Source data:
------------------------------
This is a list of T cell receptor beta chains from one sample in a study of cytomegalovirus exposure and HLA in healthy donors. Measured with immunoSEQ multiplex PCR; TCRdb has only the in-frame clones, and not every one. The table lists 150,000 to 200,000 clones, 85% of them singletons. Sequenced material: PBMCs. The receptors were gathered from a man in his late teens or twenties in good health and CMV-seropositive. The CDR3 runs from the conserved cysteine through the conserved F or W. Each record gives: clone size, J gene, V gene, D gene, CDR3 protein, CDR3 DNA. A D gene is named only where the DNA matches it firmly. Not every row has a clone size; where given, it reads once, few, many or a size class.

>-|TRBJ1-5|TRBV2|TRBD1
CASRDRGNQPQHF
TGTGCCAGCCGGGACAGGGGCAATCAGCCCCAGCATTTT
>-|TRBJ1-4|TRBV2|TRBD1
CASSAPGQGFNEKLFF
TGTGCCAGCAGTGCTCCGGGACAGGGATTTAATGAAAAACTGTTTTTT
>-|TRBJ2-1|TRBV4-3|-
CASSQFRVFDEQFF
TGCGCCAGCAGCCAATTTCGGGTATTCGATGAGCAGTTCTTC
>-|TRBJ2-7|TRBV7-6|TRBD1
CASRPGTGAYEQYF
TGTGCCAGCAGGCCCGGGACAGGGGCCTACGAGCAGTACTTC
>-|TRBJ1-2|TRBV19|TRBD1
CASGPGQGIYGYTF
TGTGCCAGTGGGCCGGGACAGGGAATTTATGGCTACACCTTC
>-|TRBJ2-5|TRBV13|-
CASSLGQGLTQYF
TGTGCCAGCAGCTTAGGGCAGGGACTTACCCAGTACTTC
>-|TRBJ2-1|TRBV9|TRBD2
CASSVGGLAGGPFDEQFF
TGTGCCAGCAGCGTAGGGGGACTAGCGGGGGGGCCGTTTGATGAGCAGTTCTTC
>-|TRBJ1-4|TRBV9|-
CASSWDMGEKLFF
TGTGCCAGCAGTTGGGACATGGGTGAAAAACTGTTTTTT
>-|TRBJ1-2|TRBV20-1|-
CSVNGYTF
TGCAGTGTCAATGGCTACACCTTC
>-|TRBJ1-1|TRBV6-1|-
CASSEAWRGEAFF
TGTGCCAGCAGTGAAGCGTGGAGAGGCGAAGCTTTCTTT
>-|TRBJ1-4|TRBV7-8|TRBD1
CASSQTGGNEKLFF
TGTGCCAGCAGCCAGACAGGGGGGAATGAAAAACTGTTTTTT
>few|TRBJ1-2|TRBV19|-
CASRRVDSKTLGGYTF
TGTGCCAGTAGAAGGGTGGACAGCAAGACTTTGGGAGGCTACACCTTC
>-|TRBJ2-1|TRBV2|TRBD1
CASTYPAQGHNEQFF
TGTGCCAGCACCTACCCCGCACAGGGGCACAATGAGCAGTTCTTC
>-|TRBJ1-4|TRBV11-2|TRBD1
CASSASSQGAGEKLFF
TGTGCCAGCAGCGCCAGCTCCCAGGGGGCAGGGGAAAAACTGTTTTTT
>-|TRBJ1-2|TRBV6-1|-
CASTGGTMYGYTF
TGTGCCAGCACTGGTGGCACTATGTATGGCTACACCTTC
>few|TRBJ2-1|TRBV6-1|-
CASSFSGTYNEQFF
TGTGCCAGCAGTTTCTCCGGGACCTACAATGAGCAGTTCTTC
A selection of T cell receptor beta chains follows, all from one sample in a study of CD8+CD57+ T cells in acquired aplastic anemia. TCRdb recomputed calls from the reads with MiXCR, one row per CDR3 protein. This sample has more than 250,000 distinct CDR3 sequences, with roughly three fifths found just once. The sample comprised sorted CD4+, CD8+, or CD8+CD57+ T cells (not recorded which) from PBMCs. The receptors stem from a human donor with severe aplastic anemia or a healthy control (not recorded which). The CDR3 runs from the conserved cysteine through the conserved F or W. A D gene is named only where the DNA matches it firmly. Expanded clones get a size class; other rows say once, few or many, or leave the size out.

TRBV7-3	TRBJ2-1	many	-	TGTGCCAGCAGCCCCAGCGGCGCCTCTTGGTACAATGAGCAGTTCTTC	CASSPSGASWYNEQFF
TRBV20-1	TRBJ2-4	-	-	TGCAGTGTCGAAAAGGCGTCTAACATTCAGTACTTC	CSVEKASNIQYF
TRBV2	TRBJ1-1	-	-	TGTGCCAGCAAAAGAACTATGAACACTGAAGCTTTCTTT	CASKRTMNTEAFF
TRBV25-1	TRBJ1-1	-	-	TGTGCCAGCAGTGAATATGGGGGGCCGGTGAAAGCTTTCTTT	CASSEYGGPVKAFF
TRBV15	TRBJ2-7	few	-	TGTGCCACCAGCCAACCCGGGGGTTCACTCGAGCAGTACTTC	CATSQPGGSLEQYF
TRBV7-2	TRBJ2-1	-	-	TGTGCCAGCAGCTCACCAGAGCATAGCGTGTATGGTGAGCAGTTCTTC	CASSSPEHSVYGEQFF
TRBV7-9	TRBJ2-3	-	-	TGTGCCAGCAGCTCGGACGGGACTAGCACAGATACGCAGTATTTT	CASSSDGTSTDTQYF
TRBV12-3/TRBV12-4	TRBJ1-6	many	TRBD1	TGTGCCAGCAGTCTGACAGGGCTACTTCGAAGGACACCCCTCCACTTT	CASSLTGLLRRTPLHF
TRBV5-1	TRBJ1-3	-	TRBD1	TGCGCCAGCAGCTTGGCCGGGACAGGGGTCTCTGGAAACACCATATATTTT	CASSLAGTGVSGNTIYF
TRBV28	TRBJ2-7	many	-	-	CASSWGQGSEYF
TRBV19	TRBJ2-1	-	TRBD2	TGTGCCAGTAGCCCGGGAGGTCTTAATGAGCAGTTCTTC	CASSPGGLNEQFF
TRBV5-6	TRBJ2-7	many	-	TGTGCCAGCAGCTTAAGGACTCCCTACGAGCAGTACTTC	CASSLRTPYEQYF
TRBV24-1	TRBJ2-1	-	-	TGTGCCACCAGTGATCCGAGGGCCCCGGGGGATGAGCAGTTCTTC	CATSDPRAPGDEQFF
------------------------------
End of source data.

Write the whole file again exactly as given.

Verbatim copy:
This is a list of T cell receptor beta chains from one sample in a study of cytomegalovirus exposure and HLA in healthy donors. Measured with immunoSEQ multiplex PCR; TCRdb has only the in-frame clones, and not every one. The table lists 150,000 to 200,000 clones, 85% of them singletons. Sequenced material: PBMCs. The receptors were gathered from a man in his late teens or twenties in good health and CMV-seropositive. The CDR3 runs from the conserved cysteine through the conserved F or W. Each record gives: clone size, J gene, V gene, D gene, CDR3 protein, CDR3 DNA. A D gene is named only where the DNA matches it firmly. Not every row has a clone size; where given, it reads once, few, many or a size class.

>-|TRBJ1-5|TRBV2|TRBD1
CASRDRGNQPQHF
TGTGCCAGCCGGGACAGGGGCAATCAGCCCCAGCATTTT
>-|TRBJ1-4|TRBV2|TRBD1
CASSAPGQGFNEKLFF
TGTGCCAGCAGTGCTCCGGGACAGGGATTTAATGAAAAACTGTTTTTT
>-|TRBJ2-1|TRBV4-3|-
CASSQFRVFDEQFF
TGCGCCAGCAGCCAATTTCGGGTATTCGATGAGCAGTTCTTC
>-|TRBJ2-7|TRBV7-6|TRBD1
CASRPGTGAYEQYF
TGTGCCAGCAGGCCCGGGACAGGGGCCTACGAGCAGTACTTC
>-|TRBJ1-2|TRBV19|TRBD1
CASGPGQGIYGYTF
TGTGCCAGTGGGCCGGGACAGGGAATTTATGGCTACACCTTC
>-|TRBJ2-5|TRBV13|-
CASSLGQGLTQYF
TGTGCCAGCAGCTTAGGGCAGGGACTTACCCAGTACTTC
>-|TRBJ2-1|TRBV9|TRBD2
CASSVGGLAGGPFDEQFF
TGTGCCAGCAGCGTAGGGGGACTAGCGGGGGGGCCGTTTGATGAGCAGTTCTTC
>-|TRBJ1-4|TRBV9|-
CASSWDMGEKLFF
TGTGCCAGCAGTTGGGACATGGGTGAAAAACTGTTTTTT
>-|TRBJ1-2|TRBV20-1|-
CSVNGYTF
TGCAGTGTCAATGGCTACACCTTC
>-|TRBJ1-1|TRBV6-1|-
CASSEAWRGEAFF
TGTGCCAGCAGTGAAGCGTGGAGAGGCGAAGCTTTCTTT
>-|TRBJ1-4|TRBV7-8|TRBD1
CASSQTGGNEKLFF
TGTGCCAGCAGCCAGACAGGGGGGAATGAAAAACTGTTTTTT
>few|TRBJ1-2|TRBV19|-
CASRRVDSKTLGGYTF
TGTGCCAGTAGAAGGGTGGACAGCAAGACTTTGGGAGGCTACACCTTC
>-|TRBJ2-1|TRBV2|TRBD1
CASTYPAQGHNEQFF
TGTGCCAGCACCTACCCCGCACAGGGGCACAATGAGCAGTTCTTC
>-|TRBJ1-4|TRBV11-2|TRBD1
CASSASSQGAGEKLFF
TGTGCCAGCAGCGCCAGCTCCCAGGGGGCAGGGGAAAAACTGTTTTTT
>-|TRBJ1-2|TRBV6-1|-
CASTGGTMYGYTF
TGTGCCAGCACTGGTGGCACTATGTATGGCTACACCTTC
>few|TRBJ2-1|TRBV6-1|-
CASSFSGTYNEQFF
TGTGCCAGCAGTTTCTCCGGGACCTACAATGAGCAGTTCTTC
A selection of T cell receptor beta chains follows, all from one sample in a study of CD8+CD57+ T cells in acquired aplastic anemia. TCRdb recomputed calls from the reads with MiXCR, one row per CDR3 protein. This sample has more than 250,000 distinct CDR3 sequences, with roughly three fifths found just once. The sample comprised sorted CD4+, CD8+, or CD8+CD57+ T cells (not recorded which) from PBMCs. The receptors stem from a human donor with severe aplastic anemia or a healthy control (not recorded which). The CDR3 runs from the conserved cysteine through the conserved F or W. A D gene is named only where the DNA matches it firmly. Expanded clones get a size class; other rows say once, few or many, or leave the size out.

TRBV7-3	TRBJ2-1	many	-	TGTGCCAGCAGCCCCAGCGGCGCCTCTTGGTACAATGAGCAGTTCTTC	CASSPSGASWYNEQFF
TRBV20-1	TRBJ2-4	-	-	TGCAGTGTCGAAAAGGCGTCTAACATTCAGTACTTC	CSVEKASNIQYF
TRBV2	TRBJ1-1	-	-	TGTGCCAGCAAAAGAACTATGAACACTGAAGCTTTCTTT	CASKRTMNTEAFF
TRBV25-1	TRBJ1-1	-	-	TGTGCCAGCAGTGAATATGGGGGGCCGGTGAAAGCTTTCTTT	CASSEYGGPVKAFF
TRBV15	TRBJ2-7	few	-	TGTGCCACCAGCCAACCCGGGGGTTCACTCGAGCAGTACTTC	CATSQPGGSLEQYF
TRBV7-2	TRBJ2-1	-	-	TGTGCCAGCAGCTCACCAGAGCATAGCGTGTATGGTGAGCAGTTCTTC	CASSSPEHSVYGEQFF
TRBV7-9	TRBJ2-3	-	-	TGTGCCAGCAGCTCGGACGGGACTAGCACAGATACGCAGTATTTT	CASSSDGTSTDTQYF
TRBV12-3/TRBV12-4	TRBJ1-6	many	TRBD1	TGTGCCAGCAGTCTGACAGGGCTACTTCGAAGGACACCCCTCCACTTT	CASSLTGLLRRTPLHF
TRBV5-1	TRBJ1-3	-	TRBD1	TGCGCCAGCAGCTTGGCCGGGACAGGGGTCTCTGGAAACACCATATATTTT	CASSLAGTGVSGNTIYF
TRBV28	TRBJ2-7	many	-	-	CASSWGQGSEYF
TRBV19	TRBJ2-1	-	TRBD2	TGTGCCAGTAGCCCGGGAGGTCTTAATGAGCAGTTCTTC	CASSPGGLNEQFF
TRBV5-6	TRBJ2-7	many	-	TGTGCCAGCAGCTTAAGGACTCCCTACGAGCAGTACTTC	CASSLRTPYEQYF
TRBV24-1	TRBJ2-1	-	-	TGTGCCACCAGTGATCCGAGGGCCCCGGGGGATGAGCAGTTCTTC	CATSDPRAPGDEQFF